||NASA Ozone Study May Benefit Air Standards (Science Daily article)|
A new NASA-led study uses TES data to find that when it comes to combating global warming caused by emissions of ozone-forming chemicals, location matters. [Geophysical Research Letters Editors' Highlight]
||Comparison with observations shows cloud simulations improving |
Evaluation of cloud and water vapor simulations in CMIP5 climate models using NASA "A-Train" satellite observations [Journal of Geophysical Research - Atmospheres Editors' Highlight]
||ENSO in Lower Atmospheric Ozone|
The response of tropospheric to lower stratospheric ozone to El Niño Southern Oscillation (ENSO) is derived using measurements from the Microwave Limb Sounder (MLS) and Tropospheric Emission Spectrometer (TES).
|| Signature of the Solar Rotational Cycle in Mesospheric Hydroxide and Water|
The AURA Microwave Limb Sounder (MLS) data reveal a strong OH and H2O response to the 27-day solar irradiance variability.
|| Satellite measurements of Sulfur Dioxide|
Aura/OMI data is used in conjunction with data from a dual ozone sonde payload to observe sulfer dioxide.
|| TES First Measurements of PAN |
Quantifying Peroxy Acetyl Nitrate (PAN) concentrations in pollution plumes is important for understanding the potential impact of the long-range transport of air pollution.
||Measurements of Aerosols Above Clouds |
The Aura project has developed a method to measure the optical depth of absorbing smoke and dust aerosols located above clouds using satellite observations.
||Observations of Nabro eruption |
SO2 retrievals on the Nabro's volcanic plume using hyperspectral UV measurements made by Ozone Monitoring Instrument (OMI) on June 13
||A-train data for Merapi volcanic cloud |
Gaseous and aerosol clouds from major explosive eruption of Indonesia's Merapi volcano were measured by multiple A-train sensors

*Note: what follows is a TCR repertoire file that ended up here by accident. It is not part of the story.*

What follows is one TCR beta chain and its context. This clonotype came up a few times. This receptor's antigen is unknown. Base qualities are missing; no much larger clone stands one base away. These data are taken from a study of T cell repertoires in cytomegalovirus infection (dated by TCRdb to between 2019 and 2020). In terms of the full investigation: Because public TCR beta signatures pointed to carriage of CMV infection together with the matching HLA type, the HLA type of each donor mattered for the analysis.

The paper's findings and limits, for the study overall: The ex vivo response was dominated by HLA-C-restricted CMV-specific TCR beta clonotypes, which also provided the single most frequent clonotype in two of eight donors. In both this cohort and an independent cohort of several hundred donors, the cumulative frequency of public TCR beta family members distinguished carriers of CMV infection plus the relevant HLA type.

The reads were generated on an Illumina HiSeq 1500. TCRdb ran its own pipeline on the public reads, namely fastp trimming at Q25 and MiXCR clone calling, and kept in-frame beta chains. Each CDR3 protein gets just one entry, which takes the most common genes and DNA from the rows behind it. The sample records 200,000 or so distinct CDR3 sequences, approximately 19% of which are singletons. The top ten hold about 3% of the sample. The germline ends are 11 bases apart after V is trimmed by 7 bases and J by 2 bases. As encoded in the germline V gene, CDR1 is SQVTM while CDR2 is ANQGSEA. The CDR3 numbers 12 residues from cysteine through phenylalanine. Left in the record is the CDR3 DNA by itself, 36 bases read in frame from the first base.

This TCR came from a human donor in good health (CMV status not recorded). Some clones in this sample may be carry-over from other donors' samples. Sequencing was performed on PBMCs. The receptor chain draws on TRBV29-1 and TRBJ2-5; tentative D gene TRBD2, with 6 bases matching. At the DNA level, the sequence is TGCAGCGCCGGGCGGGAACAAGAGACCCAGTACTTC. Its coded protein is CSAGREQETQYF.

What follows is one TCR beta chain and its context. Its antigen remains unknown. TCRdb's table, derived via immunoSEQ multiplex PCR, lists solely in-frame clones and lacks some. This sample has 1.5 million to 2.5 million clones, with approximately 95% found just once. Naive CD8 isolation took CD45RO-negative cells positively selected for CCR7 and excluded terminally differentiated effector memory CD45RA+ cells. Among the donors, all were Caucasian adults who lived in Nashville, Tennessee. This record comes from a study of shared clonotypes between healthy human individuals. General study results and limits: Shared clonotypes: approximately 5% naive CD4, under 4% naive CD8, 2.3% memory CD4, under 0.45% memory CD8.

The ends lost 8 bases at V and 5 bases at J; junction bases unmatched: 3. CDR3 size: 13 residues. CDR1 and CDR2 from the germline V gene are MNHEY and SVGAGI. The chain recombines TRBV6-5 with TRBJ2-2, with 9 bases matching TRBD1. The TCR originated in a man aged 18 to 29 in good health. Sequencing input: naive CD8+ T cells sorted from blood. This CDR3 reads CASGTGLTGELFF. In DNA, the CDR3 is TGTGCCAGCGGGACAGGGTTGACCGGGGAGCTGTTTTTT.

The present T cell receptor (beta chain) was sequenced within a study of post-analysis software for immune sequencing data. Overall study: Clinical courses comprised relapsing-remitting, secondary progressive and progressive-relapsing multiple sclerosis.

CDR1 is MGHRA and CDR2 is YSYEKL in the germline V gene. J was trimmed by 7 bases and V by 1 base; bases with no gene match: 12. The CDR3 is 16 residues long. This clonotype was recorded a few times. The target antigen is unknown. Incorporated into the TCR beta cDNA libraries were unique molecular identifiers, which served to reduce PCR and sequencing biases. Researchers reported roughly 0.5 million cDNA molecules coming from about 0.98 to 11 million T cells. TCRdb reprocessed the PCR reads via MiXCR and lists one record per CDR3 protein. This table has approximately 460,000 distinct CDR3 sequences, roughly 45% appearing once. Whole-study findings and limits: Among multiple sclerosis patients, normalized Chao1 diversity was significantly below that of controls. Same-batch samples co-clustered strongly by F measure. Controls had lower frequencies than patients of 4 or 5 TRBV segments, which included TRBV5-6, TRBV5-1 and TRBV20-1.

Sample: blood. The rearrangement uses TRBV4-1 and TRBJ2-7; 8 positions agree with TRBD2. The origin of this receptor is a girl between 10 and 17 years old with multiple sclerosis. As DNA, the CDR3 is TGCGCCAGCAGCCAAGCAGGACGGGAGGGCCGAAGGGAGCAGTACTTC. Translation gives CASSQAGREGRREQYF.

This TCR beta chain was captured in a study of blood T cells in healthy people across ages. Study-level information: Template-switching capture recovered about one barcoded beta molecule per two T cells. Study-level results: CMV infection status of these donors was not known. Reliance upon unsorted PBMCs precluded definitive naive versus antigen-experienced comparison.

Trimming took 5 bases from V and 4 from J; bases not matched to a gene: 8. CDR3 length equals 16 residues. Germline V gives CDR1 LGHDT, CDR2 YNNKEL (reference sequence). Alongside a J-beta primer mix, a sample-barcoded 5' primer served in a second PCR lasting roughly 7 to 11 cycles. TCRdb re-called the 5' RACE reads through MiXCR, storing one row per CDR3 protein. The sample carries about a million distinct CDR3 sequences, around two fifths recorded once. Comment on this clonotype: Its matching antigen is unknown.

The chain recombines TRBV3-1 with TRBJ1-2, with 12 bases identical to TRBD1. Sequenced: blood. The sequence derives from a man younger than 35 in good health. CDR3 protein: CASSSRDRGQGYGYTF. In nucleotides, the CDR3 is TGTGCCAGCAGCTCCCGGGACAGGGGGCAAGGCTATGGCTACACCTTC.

||Destruction of Mesospheric Arctic Ozone Caused by Solar Protons |
Microwave Limb Sounder (MLS) observations quantify the changes in the hydroxyl radical (OH), hydrogen dioxide (HO2), and ozone due to Solar Proton Events (SPE)
||Enhancements in NO2 and SO2 over the Canadian oil sands |
Data from the Ozone Monitoring Instrument (OMI) show distinct enhancements in nitrogen dioxide (NO2) and sulfur dioxide (SO2 ) over a region of surface mining in the Canadian oil sands.
||Global Characteristics of the Double Tropopause|
The global pattern of the double tropopause is revealed using the HIRDLS high vertical resolution profiles. Composition and structure near the tropopause are important for the Earth radiative balance and quantifying transport of ozone and other stratospheric species into the troposphere.
|| BrO enhancements over the North Pole|
OMI, with its wide swath, is the only instrument that can detect Bromine Monoxide (BrO) at the pole on every orbit. Here, stratospheric BrO has been carefully separated from the total column to produce estimates of the tropospheric BrO column.
||Hydroxyl radical (OH) response to the 11-year solar cycle|
OH data from the Microwave Limb Sounder (MLS) on Aura and a ground-based FTUVS suggest a response of the OH column to the solar cycle that is significantly larger than model results using established solar forcing.
||What caused unusually low Arctic O3 in Spring 2011?|
The Microwave Limb Sounder (MLS) on NASA's Aura shows weaker than usual ozone transport and strong photochemical loss
Direct observations of megacity emissions and lifetimes of nitrogen oxides using OMI|
Emission inventories in megacities are uncertain, particularly in developing countries. Can we use OMI to better quantify these emissions without a model?
Aura data are delivered to users through the NASA Data and Information Services Center (DISC).
For TES, the data are held at the NASA Langley Atmospheric Sciences Data Center. The Aura instrument validation data are held at the Aura Validation Data Center at Goddard Space Flight Center.
Aura data users should download the data user guides available at the instrument web sites, and should contact the science teams for additional questions about the data.
Get daily images from OMI at the OMI Sulfur Dioxide Group.
Sample images, and data related to composite solar spectra at theOMI data at Center for Astrophysics.